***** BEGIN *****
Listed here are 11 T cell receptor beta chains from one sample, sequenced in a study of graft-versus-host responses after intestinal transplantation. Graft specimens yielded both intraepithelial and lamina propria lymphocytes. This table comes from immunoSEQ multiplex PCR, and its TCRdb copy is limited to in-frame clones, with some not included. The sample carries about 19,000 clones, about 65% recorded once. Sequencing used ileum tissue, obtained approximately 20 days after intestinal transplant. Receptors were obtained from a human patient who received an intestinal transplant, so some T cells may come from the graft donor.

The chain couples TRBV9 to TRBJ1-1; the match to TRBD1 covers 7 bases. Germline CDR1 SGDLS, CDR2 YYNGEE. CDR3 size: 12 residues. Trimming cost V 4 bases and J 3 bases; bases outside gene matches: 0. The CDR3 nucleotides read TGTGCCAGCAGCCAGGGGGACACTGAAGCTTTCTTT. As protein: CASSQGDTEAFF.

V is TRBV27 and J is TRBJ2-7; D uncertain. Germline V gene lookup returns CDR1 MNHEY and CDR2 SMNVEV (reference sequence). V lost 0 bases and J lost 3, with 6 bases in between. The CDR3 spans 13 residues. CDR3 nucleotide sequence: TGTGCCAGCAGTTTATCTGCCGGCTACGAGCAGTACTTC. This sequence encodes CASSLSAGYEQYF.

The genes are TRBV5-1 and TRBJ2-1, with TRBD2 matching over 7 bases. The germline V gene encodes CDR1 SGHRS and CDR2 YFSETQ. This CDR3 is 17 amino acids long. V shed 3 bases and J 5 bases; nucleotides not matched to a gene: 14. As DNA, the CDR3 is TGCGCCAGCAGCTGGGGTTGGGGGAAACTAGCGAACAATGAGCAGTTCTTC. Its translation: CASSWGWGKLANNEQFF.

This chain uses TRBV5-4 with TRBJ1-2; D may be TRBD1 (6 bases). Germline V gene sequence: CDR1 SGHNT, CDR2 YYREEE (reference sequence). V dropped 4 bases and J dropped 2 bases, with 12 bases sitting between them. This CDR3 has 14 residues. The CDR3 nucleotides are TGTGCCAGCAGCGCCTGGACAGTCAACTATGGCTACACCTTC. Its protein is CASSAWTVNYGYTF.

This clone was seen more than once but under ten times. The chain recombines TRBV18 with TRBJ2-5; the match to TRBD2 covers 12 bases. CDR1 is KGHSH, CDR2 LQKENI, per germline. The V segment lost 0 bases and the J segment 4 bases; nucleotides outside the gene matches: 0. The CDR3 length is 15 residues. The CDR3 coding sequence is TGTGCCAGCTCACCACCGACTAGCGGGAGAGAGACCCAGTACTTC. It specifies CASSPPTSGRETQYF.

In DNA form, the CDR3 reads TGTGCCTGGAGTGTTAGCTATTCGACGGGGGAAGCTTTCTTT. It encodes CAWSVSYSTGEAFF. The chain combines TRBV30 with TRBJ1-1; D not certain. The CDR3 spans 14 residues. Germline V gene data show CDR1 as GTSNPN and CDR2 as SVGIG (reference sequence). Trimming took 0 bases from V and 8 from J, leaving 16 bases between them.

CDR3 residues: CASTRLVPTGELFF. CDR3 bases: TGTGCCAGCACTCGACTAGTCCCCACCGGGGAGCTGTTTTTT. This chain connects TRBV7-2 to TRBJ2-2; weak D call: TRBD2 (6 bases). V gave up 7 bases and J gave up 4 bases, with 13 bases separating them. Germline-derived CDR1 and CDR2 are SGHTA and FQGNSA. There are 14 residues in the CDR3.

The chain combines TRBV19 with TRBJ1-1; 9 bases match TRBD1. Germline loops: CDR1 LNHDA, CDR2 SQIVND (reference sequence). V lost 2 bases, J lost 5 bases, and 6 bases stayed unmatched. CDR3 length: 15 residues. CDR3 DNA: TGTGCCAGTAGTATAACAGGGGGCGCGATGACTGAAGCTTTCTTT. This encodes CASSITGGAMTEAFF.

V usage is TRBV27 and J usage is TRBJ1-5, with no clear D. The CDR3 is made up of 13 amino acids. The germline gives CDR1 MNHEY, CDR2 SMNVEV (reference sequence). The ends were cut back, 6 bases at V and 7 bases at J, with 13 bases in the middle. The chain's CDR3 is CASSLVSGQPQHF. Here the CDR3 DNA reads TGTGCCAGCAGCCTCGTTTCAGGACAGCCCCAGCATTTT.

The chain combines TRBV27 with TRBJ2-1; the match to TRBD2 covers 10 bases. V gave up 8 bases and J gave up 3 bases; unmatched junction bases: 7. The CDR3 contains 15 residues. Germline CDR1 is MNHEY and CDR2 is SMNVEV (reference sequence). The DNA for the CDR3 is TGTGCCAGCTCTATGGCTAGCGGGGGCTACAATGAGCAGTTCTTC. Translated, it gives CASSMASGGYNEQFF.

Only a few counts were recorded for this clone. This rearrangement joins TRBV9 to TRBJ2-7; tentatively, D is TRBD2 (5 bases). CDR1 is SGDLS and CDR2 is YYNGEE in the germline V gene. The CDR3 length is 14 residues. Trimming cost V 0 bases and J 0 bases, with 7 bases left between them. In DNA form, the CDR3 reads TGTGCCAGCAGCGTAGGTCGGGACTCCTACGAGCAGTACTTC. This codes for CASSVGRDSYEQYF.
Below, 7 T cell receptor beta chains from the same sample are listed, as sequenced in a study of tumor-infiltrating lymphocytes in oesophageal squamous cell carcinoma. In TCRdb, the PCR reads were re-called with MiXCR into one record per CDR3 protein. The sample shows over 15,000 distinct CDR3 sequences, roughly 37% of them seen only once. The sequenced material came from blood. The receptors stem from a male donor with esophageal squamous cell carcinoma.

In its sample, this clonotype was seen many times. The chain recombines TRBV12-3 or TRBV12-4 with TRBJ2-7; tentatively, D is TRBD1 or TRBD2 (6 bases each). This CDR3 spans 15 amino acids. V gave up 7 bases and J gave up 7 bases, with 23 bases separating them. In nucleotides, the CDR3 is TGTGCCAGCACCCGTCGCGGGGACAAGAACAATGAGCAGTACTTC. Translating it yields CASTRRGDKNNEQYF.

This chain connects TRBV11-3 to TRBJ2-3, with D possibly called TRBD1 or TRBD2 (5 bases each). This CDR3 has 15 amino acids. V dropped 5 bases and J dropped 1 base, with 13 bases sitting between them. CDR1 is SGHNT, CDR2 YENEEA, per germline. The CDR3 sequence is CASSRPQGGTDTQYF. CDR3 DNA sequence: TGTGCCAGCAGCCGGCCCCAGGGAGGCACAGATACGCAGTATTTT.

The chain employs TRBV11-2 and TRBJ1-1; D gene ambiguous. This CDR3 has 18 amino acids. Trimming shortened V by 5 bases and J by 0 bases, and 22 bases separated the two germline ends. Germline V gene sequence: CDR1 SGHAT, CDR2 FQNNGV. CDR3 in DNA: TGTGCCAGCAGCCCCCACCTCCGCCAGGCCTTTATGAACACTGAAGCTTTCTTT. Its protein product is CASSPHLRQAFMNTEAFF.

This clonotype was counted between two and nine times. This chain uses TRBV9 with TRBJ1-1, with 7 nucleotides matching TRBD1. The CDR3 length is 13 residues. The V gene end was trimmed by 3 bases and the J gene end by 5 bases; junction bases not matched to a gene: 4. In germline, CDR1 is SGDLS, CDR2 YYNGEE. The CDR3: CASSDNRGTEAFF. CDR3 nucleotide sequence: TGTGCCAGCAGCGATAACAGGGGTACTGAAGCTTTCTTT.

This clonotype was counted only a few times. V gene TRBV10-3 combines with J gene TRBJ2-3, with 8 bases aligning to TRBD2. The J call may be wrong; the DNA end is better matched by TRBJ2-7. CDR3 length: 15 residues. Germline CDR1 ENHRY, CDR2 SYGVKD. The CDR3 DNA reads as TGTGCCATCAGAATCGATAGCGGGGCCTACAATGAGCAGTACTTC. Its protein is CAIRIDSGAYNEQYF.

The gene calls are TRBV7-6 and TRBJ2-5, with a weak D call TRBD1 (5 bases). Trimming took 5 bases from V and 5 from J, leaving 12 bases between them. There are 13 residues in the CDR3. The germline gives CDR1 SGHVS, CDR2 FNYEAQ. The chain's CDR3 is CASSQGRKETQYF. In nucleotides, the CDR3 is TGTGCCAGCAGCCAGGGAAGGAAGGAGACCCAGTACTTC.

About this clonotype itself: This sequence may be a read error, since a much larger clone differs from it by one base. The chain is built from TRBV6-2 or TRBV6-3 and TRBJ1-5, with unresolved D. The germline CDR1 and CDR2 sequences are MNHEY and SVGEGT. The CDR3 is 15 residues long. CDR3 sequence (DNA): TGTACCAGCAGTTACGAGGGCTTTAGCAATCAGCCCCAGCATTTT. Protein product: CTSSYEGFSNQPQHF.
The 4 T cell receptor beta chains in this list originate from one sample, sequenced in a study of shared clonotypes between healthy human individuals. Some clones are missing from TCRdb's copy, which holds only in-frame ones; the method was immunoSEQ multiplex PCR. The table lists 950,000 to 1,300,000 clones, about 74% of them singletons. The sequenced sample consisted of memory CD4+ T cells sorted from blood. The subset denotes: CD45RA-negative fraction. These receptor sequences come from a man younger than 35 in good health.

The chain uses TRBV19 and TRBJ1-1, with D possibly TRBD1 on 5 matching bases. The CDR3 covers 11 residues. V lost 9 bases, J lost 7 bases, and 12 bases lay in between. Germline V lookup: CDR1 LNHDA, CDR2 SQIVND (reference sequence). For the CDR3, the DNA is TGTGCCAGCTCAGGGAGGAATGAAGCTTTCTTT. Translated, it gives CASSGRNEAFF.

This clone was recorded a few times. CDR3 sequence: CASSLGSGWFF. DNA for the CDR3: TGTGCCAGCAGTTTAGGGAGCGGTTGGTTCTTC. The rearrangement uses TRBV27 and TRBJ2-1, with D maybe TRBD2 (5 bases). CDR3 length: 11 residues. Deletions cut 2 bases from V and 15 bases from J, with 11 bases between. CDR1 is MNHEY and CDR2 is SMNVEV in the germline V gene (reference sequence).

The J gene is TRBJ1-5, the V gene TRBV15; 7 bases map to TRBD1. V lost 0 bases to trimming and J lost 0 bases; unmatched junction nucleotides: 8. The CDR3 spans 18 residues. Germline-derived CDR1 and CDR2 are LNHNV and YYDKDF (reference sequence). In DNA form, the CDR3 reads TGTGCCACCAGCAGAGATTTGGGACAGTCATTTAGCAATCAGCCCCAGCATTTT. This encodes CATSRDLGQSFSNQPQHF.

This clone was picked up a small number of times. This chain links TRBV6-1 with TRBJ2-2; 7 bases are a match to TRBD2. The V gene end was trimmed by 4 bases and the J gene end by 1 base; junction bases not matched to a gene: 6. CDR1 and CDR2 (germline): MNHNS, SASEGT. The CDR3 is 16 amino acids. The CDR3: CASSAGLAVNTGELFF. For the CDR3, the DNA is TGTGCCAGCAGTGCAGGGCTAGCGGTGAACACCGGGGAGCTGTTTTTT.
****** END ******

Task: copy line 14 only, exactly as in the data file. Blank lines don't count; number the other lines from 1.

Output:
In its sample, this clonotype was seen many times. The chain recombines TRBV12-3 or TRBV12-4 with TRBJ2-7; tentatively, D is TRBD1 or TRBD2 (6 bases each). This CDR3 spans 15 amino acids. V gave up 7 bases and J gave up 7 bases, with 23 bases separating them. In nucleotides, the CDR3 is TGTGCCAGCACCCGTCGCGGGGACAAGAACAATGAGCAGTACTTC. Translating it yields CASTRRGDKNNEQYF.